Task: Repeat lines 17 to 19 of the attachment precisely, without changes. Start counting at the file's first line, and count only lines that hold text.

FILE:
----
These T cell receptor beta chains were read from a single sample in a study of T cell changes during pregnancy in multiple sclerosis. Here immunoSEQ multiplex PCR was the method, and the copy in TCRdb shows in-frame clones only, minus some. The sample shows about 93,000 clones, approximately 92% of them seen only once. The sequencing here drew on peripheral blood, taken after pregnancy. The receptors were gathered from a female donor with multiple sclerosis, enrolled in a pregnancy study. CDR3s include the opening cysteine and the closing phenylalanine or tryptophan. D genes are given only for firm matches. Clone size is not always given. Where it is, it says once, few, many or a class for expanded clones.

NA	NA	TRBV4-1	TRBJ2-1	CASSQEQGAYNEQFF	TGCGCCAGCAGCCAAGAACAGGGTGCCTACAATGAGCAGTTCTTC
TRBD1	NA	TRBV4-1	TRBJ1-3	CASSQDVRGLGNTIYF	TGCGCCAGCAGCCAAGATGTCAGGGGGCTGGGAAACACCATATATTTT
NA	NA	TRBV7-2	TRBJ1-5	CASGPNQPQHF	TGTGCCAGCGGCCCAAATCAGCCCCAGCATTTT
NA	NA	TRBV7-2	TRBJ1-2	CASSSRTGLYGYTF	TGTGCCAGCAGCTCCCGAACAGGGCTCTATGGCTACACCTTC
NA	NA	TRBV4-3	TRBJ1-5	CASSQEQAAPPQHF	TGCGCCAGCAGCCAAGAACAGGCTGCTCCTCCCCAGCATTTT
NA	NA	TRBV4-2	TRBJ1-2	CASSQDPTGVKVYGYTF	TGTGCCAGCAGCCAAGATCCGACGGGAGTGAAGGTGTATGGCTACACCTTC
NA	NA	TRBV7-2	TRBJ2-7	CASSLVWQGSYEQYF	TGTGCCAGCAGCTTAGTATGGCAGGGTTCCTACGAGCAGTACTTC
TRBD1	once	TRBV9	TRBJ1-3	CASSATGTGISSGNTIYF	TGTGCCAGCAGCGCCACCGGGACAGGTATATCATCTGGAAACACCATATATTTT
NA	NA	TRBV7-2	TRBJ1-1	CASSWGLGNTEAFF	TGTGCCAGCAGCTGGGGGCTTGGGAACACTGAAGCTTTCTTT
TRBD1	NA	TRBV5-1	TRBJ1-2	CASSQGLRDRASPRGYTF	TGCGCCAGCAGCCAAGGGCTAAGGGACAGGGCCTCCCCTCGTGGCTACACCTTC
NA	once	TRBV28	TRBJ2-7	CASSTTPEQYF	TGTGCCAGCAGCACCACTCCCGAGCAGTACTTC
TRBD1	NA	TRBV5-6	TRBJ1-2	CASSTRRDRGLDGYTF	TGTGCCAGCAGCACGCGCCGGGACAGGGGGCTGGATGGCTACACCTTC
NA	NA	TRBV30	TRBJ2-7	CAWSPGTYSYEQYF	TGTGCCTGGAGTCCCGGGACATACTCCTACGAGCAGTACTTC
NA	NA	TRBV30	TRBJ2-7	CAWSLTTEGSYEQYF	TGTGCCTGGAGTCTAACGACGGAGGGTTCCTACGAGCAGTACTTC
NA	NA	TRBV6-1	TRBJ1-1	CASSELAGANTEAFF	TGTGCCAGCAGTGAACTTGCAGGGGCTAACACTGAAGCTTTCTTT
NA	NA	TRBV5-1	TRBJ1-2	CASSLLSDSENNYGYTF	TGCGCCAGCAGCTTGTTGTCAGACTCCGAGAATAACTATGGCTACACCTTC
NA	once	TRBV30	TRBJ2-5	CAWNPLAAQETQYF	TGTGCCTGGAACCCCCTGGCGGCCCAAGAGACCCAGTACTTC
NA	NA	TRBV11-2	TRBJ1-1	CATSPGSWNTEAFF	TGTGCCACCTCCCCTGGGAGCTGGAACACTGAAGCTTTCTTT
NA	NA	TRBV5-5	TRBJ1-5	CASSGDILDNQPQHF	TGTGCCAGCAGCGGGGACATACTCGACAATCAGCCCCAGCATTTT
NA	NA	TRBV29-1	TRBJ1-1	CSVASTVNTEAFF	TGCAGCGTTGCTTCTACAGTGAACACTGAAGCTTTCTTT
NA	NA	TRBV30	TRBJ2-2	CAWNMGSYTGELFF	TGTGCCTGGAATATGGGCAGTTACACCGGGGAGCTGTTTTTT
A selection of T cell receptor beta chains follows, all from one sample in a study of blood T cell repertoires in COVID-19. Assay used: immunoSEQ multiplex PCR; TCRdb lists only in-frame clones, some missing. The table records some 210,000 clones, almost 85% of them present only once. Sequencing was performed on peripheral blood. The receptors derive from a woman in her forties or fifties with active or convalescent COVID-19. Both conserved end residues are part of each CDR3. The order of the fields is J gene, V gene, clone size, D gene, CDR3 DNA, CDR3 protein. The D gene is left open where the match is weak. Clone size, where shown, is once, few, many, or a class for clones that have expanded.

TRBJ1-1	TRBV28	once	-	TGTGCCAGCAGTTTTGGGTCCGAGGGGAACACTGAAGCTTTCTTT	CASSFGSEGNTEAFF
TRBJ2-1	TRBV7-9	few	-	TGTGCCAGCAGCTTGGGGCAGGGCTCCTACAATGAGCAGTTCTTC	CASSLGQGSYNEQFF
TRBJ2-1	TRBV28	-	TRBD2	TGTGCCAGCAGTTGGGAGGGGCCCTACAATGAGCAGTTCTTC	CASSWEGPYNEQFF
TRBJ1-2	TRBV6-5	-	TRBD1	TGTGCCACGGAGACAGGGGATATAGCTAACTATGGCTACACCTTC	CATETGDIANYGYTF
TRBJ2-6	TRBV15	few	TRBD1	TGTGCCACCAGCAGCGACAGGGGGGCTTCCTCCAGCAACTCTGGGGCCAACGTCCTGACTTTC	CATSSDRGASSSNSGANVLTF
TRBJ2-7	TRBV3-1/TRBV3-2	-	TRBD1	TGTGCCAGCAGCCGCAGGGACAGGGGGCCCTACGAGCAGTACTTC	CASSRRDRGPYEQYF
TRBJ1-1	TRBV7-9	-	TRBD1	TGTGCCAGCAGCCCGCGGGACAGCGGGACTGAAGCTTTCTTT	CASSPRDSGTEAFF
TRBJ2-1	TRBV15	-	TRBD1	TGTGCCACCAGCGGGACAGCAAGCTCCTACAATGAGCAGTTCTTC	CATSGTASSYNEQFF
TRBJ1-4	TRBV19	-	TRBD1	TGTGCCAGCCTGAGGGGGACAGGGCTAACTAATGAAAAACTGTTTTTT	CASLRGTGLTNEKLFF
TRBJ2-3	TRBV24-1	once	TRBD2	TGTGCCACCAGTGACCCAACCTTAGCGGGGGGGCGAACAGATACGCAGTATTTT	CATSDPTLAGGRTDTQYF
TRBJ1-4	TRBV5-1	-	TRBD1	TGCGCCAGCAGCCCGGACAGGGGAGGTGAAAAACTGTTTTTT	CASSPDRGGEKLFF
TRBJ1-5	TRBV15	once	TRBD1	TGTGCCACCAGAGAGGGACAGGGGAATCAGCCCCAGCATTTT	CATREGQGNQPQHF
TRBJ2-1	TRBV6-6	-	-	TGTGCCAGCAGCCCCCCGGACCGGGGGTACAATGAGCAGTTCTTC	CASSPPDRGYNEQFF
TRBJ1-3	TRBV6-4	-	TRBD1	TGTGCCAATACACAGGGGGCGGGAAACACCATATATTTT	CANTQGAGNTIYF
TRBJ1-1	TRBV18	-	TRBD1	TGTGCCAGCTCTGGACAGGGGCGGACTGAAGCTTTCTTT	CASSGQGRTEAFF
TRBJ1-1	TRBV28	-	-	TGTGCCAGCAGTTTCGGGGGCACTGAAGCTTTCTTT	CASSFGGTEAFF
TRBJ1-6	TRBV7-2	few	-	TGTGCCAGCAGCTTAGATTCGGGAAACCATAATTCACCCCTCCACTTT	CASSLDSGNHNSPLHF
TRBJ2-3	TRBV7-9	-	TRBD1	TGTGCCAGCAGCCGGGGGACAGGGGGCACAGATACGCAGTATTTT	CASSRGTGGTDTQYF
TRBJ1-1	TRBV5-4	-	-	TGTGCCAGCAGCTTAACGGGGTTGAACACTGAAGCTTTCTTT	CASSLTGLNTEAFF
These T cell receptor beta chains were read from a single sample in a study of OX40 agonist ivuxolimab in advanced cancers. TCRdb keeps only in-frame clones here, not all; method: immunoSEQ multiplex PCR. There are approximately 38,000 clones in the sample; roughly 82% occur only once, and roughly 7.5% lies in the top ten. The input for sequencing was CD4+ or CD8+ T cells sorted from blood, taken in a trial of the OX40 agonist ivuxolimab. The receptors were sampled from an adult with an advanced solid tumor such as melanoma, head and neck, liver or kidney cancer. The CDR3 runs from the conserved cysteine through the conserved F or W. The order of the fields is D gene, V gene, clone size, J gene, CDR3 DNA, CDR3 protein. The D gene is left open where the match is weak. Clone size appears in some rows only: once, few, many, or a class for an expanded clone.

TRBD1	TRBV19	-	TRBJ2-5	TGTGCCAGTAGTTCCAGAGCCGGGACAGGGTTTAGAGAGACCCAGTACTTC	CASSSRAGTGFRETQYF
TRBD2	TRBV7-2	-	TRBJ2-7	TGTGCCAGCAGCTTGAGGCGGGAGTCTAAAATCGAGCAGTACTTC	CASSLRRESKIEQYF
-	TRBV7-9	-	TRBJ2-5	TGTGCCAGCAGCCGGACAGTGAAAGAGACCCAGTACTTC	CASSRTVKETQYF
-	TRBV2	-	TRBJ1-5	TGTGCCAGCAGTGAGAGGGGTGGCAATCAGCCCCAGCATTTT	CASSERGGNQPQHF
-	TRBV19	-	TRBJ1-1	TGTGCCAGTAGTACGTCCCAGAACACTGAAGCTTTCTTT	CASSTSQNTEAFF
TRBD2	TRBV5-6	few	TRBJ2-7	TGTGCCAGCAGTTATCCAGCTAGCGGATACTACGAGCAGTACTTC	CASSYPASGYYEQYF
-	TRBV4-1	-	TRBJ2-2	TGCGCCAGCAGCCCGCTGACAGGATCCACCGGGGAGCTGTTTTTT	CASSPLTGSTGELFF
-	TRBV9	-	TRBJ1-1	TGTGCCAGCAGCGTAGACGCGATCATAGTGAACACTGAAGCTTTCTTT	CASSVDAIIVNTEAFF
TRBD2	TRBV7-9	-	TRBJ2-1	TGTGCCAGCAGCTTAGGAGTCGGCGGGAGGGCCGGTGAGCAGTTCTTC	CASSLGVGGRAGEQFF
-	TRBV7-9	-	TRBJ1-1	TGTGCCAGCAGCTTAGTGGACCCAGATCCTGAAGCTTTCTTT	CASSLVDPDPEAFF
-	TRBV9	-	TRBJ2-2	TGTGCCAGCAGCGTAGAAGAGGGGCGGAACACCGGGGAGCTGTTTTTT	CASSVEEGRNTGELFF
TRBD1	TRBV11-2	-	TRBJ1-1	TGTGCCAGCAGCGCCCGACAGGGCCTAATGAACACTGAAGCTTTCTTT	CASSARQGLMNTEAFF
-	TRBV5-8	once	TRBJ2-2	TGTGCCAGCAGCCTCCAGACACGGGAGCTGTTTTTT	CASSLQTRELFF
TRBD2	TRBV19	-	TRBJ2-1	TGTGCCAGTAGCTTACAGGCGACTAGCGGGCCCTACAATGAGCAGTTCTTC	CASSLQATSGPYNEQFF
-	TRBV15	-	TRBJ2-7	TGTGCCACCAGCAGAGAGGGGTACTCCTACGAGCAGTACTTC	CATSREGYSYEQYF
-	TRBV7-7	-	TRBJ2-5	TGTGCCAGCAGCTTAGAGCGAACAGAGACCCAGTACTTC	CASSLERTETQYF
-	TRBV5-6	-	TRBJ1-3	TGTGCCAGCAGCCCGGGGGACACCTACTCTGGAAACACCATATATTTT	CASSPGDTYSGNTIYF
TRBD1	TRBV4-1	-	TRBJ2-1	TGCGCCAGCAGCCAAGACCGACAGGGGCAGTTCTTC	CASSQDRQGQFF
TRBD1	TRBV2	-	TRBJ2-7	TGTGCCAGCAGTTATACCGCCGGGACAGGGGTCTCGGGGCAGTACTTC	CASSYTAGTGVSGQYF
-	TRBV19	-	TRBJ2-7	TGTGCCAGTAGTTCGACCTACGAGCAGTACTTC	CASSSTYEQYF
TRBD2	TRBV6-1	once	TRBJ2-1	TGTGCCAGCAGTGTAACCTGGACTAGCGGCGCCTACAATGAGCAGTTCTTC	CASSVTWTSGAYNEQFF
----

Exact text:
NA	NA	TRBV5-1	TRBJ1-2	CASSLLSDSENNYGYTF	TGCGCCAGCAGCTTGTTGTCAGACTCCGAGAATAACTATGGCTACACCTTC
NA	once	TRBV30	TRBJ2-5	CAWNPLAAQETQYF	TGTGCCTGGAACCCCCTGGCGGCCCAAGAGACCCAGTACTTC
NA	NA	TRBV11-2	TRBJ1-1	CATSPGSWNTEAFF	TGTGCCACCTCCCCTGGGAGCTGGAACACTGAAGCTTTCTTT